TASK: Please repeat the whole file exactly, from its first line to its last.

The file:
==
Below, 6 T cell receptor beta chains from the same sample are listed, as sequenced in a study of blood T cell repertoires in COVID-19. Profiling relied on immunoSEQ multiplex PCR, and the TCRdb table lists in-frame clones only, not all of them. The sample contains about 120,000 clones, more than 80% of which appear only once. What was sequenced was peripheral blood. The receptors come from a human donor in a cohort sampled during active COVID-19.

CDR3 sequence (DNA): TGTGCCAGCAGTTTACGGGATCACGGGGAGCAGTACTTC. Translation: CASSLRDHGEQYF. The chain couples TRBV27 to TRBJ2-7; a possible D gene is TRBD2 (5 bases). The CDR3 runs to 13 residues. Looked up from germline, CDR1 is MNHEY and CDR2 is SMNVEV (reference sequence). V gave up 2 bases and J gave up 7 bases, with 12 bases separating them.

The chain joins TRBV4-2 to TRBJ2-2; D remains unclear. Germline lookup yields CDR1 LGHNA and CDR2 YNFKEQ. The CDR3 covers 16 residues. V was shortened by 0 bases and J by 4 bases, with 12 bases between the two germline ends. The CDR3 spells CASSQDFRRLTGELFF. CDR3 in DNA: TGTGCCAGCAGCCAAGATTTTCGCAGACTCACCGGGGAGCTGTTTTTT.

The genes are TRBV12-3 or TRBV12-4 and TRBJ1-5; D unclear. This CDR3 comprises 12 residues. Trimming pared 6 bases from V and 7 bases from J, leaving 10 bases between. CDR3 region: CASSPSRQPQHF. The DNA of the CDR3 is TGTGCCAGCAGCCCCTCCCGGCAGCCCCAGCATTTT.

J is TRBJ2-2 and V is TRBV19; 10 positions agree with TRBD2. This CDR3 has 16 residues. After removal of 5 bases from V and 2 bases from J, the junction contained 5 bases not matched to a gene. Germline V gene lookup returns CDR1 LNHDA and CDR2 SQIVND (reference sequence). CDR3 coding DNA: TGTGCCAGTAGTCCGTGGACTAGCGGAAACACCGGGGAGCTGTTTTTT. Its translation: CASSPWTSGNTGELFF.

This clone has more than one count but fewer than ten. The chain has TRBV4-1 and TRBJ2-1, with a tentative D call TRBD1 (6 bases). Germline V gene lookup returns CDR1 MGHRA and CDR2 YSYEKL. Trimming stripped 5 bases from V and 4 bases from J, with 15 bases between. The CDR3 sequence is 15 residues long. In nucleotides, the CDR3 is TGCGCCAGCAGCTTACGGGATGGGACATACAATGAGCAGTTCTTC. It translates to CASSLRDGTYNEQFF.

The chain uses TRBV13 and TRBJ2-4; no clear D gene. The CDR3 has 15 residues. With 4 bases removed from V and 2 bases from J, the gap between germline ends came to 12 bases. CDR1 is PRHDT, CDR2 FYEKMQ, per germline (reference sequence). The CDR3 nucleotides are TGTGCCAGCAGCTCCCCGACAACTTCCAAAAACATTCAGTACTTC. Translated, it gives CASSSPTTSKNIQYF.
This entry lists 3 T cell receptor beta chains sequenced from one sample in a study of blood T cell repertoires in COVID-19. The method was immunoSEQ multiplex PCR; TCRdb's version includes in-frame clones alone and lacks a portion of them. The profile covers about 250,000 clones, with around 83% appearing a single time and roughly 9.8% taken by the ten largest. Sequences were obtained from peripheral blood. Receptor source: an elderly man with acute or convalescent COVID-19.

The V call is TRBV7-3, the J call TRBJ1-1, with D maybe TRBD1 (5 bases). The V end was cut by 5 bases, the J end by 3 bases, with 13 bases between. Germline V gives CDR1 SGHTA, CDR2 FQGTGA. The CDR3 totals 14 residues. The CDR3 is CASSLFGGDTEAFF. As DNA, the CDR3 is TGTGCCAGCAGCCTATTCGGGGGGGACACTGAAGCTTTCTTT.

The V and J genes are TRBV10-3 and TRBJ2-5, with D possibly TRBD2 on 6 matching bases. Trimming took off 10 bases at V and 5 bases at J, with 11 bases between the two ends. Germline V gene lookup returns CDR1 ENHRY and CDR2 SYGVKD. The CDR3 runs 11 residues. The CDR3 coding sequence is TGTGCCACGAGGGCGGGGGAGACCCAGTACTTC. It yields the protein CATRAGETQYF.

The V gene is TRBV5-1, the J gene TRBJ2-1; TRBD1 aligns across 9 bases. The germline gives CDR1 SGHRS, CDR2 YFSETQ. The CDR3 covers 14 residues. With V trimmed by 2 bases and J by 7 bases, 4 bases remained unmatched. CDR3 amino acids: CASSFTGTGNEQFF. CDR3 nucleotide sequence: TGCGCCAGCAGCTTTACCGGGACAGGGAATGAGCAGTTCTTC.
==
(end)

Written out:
Below, 6 T cell receptor beta chains from the same sample are listed, as sequenced in a study of blood T cell repertoires in COVID-19. Profiling relied on immunoSEQ multiplex PCR, and the TCRdb table lists in-frame clones only, not all of them. The sample contains about 120,000 clones, more than 80% of which appear only once. What was sequenced was peripheral blood. The receptors come from a human donor in a cohort sampled during active COVID-19.

CDR3 sequence (DNA): TGTGCCAGCAGTTTACGGGATCACGGGGAGCAGTACTTC. Translation: CASSLRDHGEQYF. The chain couples TRBV27 to TRBJ2-7; a possible D gene is TRBD2 (5 bases). The CDR3 runs to 13 residues. Looked up from germline, CDR1 is MNHEY and CDR2 is SMNVEV (reference sequence). V gave up 2 bases and J gave up 7 bases, with 12 bases separating them.

The chain joins TRBV4-2 to TRBJ2-2; D remains unclear. Germline lookup yields CDR1 LGHNA and CDR2 YNFKEQ. The CDR3 covers 16 residues. V was shortened by 0 bases and J by 4 bases, with 12 bases between the two germline ends. The CDR3 spells CASSQDFRRLTGELFF. CDR3 in DNA: TGTGCCAGCAGCCAAGATTTTCGCAGACTCACCGGGGAGCTGTTTTTT.

The genes are TRBV12-3 or TRBV12-4 and TRBJ1-5; D unclear. This CDR3 comprises 12 residues. Trimming pared 6 bases from V and 7 bases from J, leaving 10 bases between. CDR3 region: CASSPSRQPQHF. The DNA of the CDR3 is TGTGCCAGCAGCCCCTCCCGGCAGCCCCAGCATTTT.

J is TRBJ2-2 and V is TRBV19; 10 positions agree with TRBD2. This CDR3 has 16 residues. After removal of 5 bases from V and 2 bases from J, the junction contained 5 bases not matched to a gene. Germline V gene lookup returns CDR1 LNHDA and CDR2 SQIVND (reference sequence). CDR3 coding DNA: TGTGCCAGTAGTCCGTGGACTAGCGGAAACACCGGGGAGCTGTTTTTT. Its translation: CASSPWTSGNTGELFF.

This clone has more than one count but fewer than ten. The chain has TRBV4-1 and TRBJ2-1, with a tentative D call TRBD1 (6 bases). Germline V gene lookup returns CDR1 MGHRA and CDR2 YSYEKL. Trimming stripped 5 bases from V and 4 bases from J, with 15 bases between. The CDR3 sequence is 15 residues long. In nucleotides, the CDR3 is TGCGCCAGCAGCTTACGGGATGGGACATACAATGAGCAGTTCTTC. It translates to CASSLRDGTYNEQFF.

The chain uses TRBV13 and TRBJ2-4; no clear D gene. The CDR3 has 15 residues. With 4 bases removed from V and 2 bases from J, the gap between germline ends came to 12 bases. CDR1 is PRHDT, CDR2 FYEKMQ, per germline (reference sequence). The CDR3 nucleotides are TGTGCCAGCAGCTCCCCGACAACTTCCAAAAACATTCAGTACTTC. Translated, it gives CASSSPTTSKNIQYF.
This entry lists 3 T cell receptor beta chains sequenced from one sample in a study of blood T cell repertoires in COVID-19. The method was immunoSEQ multiplex PCR; TCRdb's version includes in-frame clones alone and lacks a portion of them. The profile covers about 250,000 clones, with around 83% appearing a single time and roughly 9.8% taken by the ten largest. Sequences were obtained from peripheral blood. Receptor source: an elderly man with acute or convalescent COVID-19.

The V call is TRBV7-3, the J call TRBJ1-1, with D maybe TRBD1 (5 bases). The V end was cut by 5 bases, the J end by 3 bases, with 13 bases between. Germline V gives CDR1 SGHTA, CDR2 FQGTGA. The CDR3 totals 14 residues. The CDR3 is CASSLFGGDTEAFF. As DNA, the CDR3 is TGTGCCAGCAGCCTATTCGGGGGGGACACTGAAGCTTTCTTT.

The V and J genes are TRBV10-3 and TRBJ2-5, with D possibly TRBD2 on 6 matching bases. Trimming took off 10 bases at V and 5 bases at J, with 11 bases between the two ends. Germline V gene lookup returns CDR1 ENHRY and CDR2 SYGVKD. The CDR3 runs 11 residues. The CDR3 coding sequence is TGTGCCACGAGGGCGGGGGAGACCCAGTACTTC. It yields the protein CATRAGETQYF.

The V gene is TRBV5-1, the J gene TRBJ2-1; TRBD1 aligns across 9 bases. The germline gives CDR1 SGHRS, CDR2 YFSETQ. The CDR3 covers 14 residues. With V trimmed by 2 bases and J by 7 bases, 4 bases remained unmatched. CDR3 amino acids: CASSFTGTGNEQFF. CDR3 nucleotide sequence: TGCGCCAGCAGCTTTACCGGGACAGGGAATGAGCAGTTCTTC.